Years ago you had to be concerned about the competition at the work station next to you getting ahead. Now it’s the battle of the bots and, according to some, the robots are winning.
As technology advanced, so did warnings to America’s workers who were told to prepare for almost certain replacement. Later, as the impact of automation and artificial intelligence was better understood, dire warnings were replaced by accolades and evidence that technological advances were actually helping workers rather than hindering them. Technology helped increase workflow, taking away repetitive tasks and advancing productivity.
“At first, technologists issued alarms about the power of automation and artificial intelligence to destroy jobs. Then came a correction with a wave of reassurances,” says Mark Muro, senior fellow and policy director of the Metropolitan Policy Program at Brookings.
Muro will present his research on automation, labor market trends, and the future of work at the Automation and Artificial Intelligence luncheon May 8 at Flint’s Durant-Dort Factory One
Today the discourse seems to have settled into what some might consider a greater level of understanding. Automation has brought neither apocalypse nor utopia, and delivers both benefits and stresses alike, according to Muro’s findings.
Muro will also present his research at a May 8 luncheon sponsored by the Charles Stewart Mott Foundation. The event and ongoing conversations are being organized by the University of Michigan-Flint’s EDA University Center for Community & Economic Development and the Metropolitan Policy Program at Brookings.
Spoiler alert: Routine physical and cognitive tasks like office administration, production, transportation and food preparation will be among jobs reported to be the most vulnerable. If your career path involves routine, physical labor or data collection and processing activities voluntary or involuntary career changes could be in your future.
“The discussion is meant to better inform and prepare the region’s workforce, employers and educational institutions for the changes ahead,” says David Mérot, senior project manager of the EDA University Center for Community and Economic Development.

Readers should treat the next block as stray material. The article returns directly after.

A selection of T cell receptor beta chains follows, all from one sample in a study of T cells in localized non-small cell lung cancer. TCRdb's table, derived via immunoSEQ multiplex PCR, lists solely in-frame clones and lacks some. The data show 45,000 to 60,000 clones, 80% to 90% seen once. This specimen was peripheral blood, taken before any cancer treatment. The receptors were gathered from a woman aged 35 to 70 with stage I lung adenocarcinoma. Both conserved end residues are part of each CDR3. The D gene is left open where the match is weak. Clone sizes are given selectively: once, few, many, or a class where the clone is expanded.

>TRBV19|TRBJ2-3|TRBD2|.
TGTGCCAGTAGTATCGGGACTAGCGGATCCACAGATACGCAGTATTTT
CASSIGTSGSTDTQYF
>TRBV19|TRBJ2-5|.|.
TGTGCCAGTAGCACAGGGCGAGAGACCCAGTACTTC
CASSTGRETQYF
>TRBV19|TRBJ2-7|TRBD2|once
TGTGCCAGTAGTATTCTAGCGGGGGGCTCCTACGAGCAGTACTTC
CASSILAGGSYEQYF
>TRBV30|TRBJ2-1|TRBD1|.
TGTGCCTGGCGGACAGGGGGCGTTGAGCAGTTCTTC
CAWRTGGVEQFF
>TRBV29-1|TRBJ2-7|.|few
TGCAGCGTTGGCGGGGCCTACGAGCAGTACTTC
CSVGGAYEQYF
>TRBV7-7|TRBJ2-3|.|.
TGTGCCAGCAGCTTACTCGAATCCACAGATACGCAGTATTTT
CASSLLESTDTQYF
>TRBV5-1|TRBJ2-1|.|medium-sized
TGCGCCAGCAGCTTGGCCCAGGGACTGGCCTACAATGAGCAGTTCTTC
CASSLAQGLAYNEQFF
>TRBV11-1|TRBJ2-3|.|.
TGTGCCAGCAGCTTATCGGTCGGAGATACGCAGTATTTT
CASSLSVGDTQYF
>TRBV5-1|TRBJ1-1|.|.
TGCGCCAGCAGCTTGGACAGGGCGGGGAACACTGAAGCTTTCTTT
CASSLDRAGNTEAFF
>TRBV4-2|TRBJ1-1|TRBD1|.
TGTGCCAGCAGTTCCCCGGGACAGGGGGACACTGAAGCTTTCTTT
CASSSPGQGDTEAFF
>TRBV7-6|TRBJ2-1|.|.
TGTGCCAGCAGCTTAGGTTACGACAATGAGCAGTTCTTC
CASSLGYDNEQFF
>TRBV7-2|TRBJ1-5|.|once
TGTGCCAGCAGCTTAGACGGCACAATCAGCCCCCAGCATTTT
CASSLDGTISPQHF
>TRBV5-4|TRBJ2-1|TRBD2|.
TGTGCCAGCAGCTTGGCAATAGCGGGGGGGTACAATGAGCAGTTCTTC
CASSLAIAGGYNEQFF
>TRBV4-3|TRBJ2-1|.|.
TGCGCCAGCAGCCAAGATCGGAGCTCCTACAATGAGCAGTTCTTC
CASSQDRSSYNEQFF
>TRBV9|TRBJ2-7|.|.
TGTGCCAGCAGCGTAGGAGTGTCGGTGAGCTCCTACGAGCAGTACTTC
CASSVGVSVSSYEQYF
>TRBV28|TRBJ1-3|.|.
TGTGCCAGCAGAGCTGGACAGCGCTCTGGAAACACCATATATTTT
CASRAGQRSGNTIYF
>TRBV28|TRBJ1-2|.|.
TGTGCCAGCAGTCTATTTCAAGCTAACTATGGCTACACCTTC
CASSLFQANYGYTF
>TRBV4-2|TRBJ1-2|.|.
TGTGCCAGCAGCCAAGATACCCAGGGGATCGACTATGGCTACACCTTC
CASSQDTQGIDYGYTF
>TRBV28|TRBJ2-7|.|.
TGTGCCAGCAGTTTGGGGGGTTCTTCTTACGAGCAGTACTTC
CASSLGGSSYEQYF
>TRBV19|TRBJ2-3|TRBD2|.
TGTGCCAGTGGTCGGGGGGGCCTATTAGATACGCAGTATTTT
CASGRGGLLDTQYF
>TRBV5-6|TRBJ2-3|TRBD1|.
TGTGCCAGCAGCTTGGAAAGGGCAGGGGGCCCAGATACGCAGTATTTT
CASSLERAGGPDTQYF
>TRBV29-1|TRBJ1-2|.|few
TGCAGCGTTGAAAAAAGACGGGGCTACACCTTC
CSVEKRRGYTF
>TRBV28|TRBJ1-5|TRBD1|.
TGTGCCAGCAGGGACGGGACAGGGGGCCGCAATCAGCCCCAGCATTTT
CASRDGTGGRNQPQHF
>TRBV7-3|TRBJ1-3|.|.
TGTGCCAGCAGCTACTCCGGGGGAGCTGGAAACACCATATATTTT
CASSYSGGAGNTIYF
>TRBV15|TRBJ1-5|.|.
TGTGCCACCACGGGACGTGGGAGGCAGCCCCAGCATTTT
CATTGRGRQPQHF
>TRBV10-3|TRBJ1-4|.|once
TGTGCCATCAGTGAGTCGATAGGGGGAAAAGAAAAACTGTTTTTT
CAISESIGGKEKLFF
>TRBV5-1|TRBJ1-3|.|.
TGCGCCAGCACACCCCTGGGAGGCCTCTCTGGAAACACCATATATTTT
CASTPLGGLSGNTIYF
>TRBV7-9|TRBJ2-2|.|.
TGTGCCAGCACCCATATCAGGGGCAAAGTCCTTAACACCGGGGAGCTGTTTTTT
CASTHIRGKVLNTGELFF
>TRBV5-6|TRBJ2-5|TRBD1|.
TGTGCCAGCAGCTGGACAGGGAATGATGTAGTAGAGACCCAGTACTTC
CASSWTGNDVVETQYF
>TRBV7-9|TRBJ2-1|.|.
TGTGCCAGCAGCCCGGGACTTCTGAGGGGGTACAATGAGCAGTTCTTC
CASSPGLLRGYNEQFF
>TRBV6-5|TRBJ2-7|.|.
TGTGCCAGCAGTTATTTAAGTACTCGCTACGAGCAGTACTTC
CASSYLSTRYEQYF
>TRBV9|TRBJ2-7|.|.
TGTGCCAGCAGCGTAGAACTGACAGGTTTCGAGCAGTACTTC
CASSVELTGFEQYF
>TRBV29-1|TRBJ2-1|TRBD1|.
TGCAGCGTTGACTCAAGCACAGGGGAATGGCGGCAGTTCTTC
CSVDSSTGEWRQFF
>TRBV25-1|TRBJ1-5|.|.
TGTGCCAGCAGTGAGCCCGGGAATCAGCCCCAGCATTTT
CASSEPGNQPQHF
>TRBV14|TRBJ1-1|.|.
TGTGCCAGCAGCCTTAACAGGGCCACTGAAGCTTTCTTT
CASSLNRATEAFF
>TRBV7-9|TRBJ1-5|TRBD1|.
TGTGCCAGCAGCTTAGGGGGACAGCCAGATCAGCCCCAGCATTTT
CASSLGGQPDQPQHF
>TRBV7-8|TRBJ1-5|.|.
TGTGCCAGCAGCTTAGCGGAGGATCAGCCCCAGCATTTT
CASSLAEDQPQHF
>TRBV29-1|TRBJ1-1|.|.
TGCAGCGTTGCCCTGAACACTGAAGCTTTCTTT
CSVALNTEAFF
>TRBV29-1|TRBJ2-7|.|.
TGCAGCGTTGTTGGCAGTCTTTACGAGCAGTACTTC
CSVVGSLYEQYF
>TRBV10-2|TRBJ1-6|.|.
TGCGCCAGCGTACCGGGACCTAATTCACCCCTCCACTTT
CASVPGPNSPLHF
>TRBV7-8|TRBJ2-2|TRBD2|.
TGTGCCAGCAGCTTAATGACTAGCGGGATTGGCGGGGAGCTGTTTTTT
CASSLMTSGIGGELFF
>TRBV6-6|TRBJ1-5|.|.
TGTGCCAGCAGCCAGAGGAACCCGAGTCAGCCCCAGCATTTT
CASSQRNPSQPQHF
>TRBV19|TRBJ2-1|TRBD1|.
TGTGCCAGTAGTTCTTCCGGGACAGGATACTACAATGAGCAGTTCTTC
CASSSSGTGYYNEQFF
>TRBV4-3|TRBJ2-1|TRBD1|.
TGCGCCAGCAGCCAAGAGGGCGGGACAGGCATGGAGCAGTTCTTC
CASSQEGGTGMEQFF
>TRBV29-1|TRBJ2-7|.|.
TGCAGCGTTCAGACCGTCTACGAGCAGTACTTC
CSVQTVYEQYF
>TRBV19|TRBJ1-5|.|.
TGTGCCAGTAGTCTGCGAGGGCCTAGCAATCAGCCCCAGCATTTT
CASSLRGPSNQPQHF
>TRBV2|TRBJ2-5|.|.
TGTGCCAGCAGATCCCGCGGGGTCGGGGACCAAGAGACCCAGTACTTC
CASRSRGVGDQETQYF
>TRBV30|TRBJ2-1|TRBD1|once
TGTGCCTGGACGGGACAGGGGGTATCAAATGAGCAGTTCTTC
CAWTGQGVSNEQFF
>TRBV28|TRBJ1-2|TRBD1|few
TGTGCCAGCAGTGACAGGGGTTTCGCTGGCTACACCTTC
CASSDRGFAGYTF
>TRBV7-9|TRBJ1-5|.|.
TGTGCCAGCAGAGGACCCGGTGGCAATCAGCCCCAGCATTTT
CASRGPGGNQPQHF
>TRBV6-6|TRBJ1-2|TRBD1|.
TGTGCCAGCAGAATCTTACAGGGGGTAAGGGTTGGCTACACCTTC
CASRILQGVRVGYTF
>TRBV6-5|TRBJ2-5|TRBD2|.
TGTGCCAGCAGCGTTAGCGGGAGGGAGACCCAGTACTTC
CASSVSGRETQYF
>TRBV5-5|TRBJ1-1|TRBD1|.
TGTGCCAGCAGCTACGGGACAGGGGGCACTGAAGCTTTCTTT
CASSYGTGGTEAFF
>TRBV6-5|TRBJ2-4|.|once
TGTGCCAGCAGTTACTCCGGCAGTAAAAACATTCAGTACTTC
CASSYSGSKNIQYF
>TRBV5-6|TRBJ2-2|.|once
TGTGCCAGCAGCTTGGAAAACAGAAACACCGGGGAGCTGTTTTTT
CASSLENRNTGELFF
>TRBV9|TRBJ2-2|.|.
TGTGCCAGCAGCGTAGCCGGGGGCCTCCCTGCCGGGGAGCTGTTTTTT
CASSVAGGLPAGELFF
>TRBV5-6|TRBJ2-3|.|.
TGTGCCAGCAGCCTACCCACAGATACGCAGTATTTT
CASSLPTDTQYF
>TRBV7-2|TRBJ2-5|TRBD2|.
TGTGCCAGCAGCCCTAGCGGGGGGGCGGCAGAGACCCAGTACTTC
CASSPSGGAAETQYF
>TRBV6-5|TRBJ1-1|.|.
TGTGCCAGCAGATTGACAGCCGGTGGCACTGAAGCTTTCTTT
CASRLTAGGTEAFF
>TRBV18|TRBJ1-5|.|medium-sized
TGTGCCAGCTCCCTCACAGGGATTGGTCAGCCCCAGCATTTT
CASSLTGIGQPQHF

Preparation will determine the outcome, determining who is in a position to become the boss of an ever-growing robotic workforce. Lack of preparation could help determine if robots are the newest bosses, or if humans still have jobs at all.
The university community will be involved in helping to identify current workforce, employment trends and resources and become a catalyst in building coalitions needed to fill in gap. Muro says that involvement is what cities like Flint need to prepare for the most dramatic shift in America’s workforce since the Industrial Revolution.
Editor’s Note: The Brookings presentation on Automation and Artificial Intelligence represents the second of a series of planned events sponsored by the C.S. Mott Foundation and collaborative partner the University of Michigan-Flint’s EDA University Center for Community & Economic Development. Each series is followed by the convening of a leadership roundtable and planned community engagement events aimed at identifying common areas of concern and need. Today, those areas include: Creating a more inclusive talent pipeline and fostering inclusive entrepreneurship. The partners expect to add additional areas of focus and related action plans by June. See TheHUB’s coverage of the first session here.
Click here to register to attend the free Automation and Artificial Intelligence luncheon on May 8. Activities will commence at 11:30 a.m.